Roberts’ approach to matters of law and justice can best be understood by a case dating back to his years on the U.S. Court of Appeals for the District of Columbia. The case involved a 12-year-old black girl who was handcuffed, searched and arrested by police—all for eating a single French fry in violation of a ban on food in the D.C. metro station. Despite Roberts’ ability to recognize the harshness of the treatment meted out to Ansche Hedgepeth for such a minor violation—the little girl was transported in the windowless rear compartment of a police vehicle to a juvenile processing center, where she was booked, fingerprinted, and detained for three hours, and was “frightened, embarrassed, and crying throughout the ordeal”—Roberts ruled that the girl’s constitutional rights had not been violated in any way.

This is not justice meted out by a constitutionalist.

This is how a technician rules, according to the inflexible letter of the law.

Circuit Judge Sri Srinivasan of the DC Court of Appeals, who is rumored to be a favorite pick for Scalia’s spot on the court, is another such technician. When asked to strike down a 60-year-old ban on expressive activities in front of the Supreme Court Plaza, Srinivasan turned a blind eye to the First Amendment. (Ironically, the Supreme Court must now decide whether to declare its own free speech ban unconstitutional.)

By ruling in favor of the ban, Srinivasan also affirmed that police were correct to arrest an African-American protester who was standing silently in front of the Supreme Court wearing a sign protesting the police state on a snowy day when no one was on the plaza except him.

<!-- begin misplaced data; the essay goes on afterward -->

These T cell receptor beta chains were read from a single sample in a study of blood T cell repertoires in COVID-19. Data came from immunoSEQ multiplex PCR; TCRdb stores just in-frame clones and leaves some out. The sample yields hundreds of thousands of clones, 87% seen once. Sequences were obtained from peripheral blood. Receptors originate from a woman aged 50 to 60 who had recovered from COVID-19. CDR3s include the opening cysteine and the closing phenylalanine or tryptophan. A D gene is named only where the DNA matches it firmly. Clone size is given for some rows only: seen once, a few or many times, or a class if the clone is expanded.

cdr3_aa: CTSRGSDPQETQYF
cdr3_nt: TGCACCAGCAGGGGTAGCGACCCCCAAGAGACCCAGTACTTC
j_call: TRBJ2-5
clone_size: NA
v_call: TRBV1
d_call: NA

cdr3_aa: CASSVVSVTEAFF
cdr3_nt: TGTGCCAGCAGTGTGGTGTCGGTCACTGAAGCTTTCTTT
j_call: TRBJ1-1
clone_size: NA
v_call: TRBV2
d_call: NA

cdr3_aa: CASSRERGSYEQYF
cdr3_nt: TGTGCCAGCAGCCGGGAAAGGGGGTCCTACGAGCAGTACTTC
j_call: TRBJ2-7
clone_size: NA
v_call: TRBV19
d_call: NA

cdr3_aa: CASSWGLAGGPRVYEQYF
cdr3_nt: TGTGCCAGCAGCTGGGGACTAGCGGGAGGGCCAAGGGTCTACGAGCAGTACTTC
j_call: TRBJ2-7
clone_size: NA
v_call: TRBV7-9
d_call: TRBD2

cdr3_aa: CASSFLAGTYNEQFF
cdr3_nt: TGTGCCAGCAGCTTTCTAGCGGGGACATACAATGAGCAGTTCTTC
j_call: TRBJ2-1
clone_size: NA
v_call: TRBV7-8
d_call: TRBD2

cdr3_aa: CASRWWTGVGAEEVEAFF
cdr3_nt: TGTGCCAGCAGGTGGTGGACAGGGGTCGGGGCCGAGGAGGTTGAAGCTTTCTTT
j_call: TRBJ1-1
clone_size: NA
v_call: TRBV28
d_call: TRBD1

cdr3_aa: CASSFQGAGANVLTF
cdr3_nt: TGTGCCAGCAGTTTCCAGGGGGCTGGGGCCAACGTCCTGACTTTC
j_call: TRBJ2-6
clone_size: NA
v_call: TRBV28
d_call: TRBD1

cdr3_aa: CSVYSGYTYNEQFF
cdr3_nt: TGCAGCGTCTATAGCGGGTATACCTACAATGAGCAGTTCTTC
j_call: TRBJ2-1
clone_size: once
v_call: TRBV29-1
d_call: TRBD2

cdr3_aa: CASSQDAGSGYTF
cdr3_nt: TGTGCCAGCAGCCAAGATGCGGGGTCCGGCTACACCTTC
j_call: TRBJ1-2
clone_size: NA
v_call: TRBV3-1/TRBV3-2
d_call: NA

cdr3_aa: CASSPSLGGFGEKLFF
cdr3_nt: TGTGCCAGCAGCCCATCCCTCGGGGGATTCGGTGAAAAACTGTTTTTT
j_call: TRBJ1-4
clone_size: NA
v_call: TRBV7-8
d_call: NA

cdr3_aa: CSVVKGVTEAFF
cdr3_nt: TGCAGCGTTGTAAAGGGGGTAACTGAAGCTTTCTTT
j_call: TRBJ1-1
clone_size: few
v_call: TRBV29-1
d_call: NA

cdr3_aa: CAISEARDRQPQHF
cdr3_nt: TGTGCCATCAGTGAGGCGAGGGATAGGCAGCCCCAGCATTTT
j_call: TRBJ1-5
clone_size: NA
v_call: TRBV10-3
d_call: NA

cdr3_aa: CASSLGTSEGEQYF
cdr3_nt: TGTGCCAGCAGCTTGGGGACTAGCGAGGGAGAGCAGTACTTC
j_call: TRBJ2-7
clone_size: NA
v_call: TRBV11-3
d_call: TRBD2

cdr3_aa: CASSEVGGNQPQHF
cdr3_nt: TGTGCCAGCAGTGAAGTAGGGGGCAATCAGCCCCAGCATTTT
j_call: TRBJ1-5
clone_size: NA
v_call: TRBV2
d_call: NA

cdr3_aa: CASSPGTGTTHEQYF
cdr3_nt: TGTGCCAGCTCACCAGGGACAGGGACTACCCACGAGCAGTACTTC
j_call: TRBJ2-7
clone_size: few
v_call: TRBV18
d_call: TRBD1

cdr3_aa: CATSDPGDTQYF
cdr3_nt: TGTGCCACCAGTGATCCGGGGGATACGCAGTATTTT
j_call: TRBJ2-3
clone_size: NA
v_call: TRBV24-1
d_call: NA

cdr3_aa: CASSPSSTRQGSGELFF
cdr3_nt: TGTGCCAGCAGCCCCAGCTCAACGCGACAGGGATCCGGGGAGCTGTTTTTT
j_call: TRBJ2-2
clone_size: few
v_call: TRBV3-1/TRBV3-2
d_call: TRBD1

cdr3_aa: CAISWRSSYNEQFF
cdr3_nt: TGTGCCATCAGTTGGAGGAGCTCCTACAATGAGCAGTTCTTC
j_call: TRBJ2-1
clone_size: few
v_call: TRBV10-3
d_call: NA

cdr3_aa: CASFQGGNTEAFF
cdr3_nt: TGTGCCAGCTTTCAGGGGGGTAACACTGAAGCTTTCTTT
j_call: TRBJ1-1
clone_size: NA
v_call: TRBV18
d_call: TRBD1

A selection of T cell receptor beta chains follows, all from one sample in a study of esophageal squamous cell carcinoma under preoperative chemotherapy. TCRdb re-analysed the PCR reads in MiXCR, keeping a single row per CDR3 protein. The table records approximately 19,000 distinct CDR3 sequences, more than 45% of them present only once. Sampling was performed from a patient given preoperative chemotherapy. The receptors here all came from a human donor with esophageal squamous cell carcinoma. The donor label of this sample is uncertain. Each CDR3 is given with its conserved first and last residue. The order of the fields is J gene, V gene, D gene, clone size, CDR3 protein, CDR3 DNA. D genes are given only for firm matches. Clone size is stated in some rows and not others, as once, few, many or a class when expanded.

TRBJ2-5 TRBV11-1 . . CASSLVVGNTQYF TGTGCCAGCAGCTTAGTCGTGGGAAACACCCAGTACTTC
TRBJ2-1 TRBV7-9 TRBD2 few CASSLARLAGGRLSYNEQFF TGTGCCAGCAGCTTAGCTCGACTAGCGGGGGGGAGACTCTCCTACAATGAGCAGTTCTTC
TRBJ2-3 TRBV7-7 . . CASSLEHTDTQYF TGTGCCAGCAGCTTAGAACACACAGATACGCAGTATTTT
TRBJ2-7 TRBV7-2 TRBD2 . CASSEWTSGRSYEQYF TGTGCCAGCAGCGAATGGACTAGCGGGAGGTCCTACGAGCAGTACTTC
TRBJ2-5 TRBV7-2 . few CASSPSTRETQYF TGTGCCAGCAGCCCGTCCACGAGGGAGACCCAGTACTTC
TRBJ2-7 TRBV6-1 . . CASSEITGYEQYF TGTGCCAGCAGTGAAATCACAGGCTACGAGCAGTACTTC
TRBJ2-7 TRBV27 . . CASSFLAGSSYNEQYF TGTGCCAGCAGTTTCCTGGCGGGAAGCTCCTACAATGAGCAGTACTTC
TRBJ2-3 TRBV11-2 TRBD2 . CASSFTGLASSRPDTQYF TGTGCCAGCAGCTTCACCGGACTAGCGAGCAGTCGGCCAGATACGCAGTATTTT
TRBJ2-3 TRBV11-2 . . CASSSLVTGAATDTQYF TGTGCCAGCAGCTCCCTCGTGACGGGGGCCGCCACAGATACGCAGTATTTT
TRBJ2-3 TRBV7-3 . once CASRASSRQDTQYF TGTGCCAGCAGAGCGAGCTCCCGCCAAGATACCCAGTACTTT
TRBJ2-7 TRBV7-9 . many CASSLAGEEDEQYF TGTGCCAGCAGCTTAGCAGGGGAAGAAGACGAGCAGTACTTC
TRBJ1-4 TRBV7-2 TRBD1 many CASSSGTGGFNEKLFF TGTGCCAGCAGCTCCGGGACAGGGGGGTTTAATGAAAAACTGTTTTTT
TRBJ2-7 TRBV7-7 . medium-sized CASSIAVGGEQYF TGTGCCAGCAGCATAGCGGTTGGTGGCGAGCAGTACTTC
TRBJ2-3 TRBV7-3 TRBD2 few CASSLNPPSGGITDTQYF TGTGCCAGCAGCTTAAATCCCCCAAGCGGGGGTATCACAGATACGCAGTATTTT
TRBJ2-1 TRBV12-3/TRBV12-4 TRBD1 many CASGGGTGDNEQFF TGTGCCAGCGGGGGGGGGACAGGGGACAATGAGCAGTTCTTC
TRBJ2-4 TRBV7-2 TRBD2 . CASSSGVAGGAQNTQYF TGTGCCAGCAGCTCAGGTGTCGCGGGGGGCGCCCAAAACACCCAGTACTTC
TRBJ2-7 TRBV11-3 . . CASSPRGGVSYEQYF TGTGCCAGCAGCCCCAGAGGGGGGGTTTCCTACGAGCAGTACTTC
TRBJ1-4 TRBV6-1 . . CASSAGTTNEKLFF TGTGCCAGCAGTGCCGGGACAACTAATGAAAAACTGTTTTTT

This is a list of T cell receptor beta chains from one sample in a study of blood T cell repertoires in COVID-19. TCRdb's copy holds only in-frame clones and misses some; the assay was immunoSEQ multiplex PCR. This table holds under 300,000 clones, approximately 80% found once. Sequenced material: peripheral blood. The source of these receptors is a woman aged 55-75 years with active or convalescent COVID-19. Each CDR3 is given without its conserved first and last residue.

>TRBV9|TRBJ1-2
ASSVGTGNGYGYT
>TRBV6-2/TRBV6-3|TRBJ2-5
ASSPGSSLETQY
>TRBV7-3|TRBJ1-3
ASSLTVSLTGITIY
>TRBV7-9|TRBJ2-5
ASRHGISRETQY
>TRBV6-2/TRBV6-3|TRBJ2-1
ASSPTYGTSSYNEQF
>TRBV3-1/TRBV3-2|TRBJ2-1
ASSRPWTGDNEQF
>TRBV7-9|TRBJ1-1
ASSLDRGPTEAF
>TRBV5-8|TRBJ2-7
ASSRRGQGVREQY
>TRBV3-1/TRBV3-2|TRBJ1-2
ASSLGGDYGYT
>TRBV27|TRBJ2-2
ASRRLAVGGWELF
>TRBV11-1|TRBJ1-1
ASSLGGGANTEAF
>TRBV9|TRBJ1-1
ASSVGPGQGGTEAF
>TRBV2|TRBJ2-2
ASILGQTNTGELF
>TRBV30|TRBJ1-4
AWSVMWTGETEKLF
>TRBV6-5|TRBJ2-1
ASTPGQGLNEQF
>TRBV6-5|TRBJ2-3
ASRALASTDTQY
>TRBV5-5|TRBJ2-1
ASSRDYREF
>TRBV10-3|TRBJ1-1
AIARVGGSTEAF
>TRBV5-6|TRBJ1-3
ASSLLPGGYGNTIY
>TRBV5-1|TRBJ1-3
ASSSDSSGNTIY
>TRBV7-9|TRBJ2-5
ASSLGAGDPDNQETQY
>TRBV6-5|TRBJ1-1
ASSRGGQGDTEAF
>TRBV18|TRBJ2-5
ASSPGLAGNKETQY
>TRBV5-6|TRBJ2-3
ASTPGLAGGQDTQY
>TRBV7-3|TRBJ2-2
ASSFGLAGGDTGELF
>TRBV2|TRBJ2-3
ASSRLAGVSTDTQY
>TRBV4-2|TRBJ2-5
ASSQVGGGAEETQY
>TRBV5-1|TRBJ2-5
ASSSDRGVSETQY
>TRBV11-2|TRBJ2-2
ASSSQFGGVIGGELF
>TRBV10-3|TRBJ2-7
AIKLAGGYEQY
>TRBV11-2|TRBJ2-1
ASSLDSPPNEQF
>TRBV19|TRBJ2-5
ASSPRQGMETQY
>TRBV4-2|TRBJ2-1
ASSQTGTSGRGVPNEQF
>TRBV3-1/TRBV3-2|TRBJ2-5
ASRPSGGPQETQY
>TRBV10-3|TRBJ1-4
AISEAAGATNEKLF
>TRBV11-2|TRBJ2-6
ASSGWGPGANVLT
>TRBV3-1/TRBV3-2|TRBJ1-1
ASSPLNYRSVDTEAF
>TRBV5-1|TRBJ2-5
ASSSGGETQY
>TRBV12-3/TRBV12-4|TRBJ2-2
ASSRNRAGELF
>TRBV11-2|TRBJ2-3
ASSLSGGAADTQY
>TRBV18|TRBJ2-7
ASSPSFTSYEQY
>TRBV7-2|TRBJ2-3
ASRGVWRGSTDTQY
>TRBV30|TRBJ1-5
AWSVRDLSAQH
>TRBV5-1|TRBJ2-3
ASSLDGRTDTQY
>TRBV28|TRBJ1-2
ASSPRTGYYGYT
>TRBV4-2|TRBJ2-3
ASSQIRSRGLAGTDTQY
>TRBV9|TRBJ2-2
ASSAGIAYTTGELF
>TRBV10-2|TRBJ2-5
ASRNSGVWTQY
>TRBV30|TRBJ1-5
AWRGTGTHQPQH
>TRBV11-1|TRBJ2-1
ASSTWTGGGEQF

Srinivasan’s rationale? “Allowing demonstrations directed at the Court, on the Court’s own front terrace, would tend to yield the opposite impression: that of a Court engaged with — and potentially vulnerable to — outside entreaties by the public.”

This view of the Supreme Court as an entity that must be sheltered from select outside influences—for example, the views of the citizenry—is shared by the members of the Court itself to a certain extent. As Lithwick points out:

The Court has become worryingly cloistered, even for a famously cloistered institution… today’s justices filter out anything that might challenge their perspectives. Antonin Scalia won’t read newspapers that conflict with his views and claims to often get very little from amicus briefs. John Roberts has said that he doesn’t believe that most law-review articles—where legal scholars advance new thinking on contemporary problems—are relevant to the justices’ work. Ruth Bader Ginsburg, Scalia’s opera-going buddy, increasingly seems to revel in, rather than downplay, her status as a liberal icon. Kennedy spends recesses guest-teaching law school courses in Salzburg.”

Are you getting the picture yet?